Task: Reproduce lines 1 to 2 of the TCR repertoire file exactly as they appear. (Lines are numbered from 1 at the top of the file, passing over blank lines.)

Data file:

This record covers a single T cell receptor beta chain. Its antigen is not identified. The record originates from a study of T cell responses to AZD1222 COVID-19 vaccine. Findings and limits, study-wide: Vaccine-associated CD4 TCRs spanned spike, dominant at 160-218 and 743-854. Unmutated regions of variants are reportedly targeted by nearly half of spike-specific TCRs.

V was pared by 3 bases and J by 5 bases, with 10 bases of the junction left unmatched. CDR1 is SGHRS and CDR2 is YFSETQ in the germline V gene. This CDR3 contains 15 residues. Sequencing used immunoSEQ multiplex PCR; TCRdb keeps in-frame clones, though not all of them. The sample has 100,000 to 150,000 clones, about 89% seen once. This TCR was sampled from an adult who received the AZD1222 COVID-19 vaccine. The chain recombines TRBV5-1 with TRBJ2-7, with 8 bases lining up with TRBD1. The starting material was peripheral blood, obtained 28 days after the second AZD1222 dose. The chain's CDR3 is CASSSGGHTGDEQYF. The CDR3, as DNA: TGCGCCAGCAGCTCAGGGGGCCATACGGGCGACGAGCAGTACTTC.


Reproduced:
This record covers a single T cell receptor beta chain. Its antigen is not identified. The record originates from a study of T cell responses to AZD1222 COVID-19 vaccine. Findings and limits, study-wide: Vaccine-associated CD4 TCRs spanned spike, dominant at 160-218 and 743-854. Unmutated regions of variants are reportedly targeted by nearly half of spike-specific TCRs.

V was pared by 3 bases and J by 5 bases, with 10 bases of the junction left unmatched. CDR1 is SGHRS and CDR2 is YFSETQ in the germline V gene. This CDR3 contains 15 residues. Sequencing used immunoSEQ multiplex PCR; TCRdb keeps in-frame clones, though not all of them. The sample has 100,000 to 150,000 clones, about 89% seen once. This TCR was sampled from an adult who received the AZD1222 COVID-19 vaccine. The chain recombines TRBV5-1 with TRBJ2-7, with 8 bases lining up with TRBD1. The starting material was peripheral blood, obtained 28 days after the second AZD1222 dose. The chain's CDR3 is CASSSGGHTGDEQYF. The CDR3, as DNA: TGCGCCAGCAGCTCAGGGGGCCATACGGGCGACGAGCAGTACTTC.